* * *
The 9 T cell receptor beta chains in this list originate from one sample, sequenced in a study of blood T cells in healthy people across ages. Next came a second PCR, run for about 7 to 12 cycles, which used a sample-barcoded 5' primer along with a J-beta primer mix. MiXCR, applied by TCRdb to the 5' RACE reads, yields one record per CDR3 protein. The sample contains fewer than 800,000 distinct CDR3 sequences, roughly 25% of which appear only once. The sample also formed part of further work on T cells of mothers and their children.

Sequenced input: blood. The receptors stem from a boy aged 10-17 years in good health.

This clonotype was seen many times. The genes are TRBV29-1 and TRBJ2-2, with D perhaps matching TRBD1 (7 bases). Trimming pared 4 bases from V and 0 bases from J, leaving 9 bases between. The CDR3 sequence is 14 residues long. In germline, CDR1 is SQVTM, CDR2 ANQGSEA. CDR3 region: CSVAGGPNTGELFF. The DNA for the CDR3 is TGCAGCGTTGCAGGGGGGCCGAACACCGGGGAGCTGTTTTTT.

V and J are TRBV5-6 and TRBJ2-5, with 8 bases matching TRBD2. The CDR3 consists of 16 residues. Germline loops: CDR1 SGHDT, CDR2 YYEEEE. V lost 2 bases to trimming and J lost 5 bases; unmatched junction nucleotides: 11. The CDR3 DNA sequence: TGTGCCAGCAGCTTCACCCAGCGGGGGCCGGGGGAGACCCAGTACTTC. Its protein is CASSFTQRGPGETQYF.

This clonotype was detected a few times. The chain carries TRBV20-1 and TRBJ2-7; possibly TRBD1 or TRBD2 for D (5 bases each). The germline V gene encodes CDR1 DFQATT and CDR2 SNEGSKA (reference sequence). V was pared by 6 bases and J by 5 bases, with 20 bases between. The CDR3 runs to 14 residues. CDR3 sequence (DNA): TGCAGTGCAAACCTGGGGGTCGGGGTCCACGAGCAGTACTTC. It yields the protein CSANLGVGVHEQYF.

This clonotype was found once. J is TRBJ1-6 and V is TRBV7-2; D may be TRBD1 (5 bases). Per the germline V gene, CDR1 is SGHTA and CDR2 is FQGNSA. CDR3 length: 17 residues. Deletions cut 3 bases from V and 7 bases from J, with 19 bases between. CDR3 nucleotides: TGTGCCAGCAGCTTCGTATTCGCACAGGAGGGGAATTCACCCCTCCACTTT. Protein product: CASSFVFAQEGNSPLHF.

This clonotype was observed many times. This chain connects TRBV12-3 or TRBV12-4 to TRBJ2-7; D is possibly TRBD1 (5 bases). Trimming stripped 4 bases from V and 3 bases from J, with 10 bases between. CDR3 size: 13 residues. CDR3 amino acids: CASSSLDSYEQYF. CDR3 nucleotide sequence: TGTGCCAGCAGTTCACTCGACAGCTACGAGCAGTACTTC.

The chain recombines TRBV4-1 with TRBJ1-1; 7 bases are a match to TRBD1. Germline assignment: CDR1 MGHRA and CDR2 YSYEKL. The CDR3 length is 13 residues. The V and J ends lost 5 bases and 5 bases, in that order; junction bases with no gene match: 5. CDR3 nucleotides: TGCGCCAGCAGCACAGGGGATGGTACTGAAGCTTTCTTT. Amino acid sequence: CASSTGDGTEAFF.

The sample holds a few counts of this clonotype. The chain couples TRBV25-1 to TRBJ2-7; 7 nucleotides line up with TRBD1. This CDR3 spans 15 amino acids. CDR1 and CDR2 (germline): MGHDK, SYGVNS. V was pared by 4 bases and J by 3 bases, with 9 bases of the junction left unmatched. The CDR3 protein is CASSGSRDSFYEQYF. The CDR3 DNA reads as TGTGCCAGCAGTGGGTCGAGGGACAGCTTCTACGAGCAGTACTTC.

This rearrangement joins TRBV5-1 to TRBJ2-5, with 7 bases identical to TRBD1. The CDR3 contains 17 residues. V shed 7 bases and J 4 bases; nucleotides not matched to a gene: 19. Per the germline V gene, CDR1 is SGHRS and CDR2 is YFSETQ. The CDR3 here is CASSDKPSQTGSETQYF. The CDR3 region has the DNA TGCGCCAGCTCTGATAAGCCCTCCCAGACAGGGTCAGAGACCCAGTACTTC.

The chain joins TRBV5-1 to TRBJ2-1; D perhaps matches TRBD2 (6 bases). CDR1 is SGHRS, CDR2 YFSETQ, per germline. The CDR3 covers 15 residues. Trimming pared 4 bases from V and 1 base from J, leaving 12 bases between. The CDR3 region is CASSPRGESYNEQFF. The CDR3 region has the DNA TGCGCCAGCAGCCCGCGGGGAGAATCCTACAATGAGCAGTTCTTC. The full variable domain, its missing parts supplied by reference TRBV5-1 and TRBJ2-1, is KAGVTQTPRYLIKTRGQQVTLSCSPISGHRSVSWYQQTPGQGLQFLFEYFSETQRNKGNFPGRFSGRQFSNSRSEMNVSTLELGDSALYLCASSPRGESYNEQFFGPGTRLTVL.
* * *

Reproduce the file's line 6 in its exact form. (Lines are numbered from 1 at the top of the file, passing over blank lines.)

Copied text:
This clonotype was found once. J is TRBJ1-6 and V is TRBV7-2; D may be TRBD1 (5 bases). Per the germline V gene, CDR1 is SGHTA and CDR2 is FQGNSA. CDR3 length: 17 residues. Deletions cut 3 bases from V and 7 bases from J, with 19 bases between. CDR3 nucleotides: TGTGCCAGCAGCTTCGTATTCGCACAGGAGGGGAATTCACCCCTCCACTTT. Protein product: CASSFVFAQEGNSPLHF.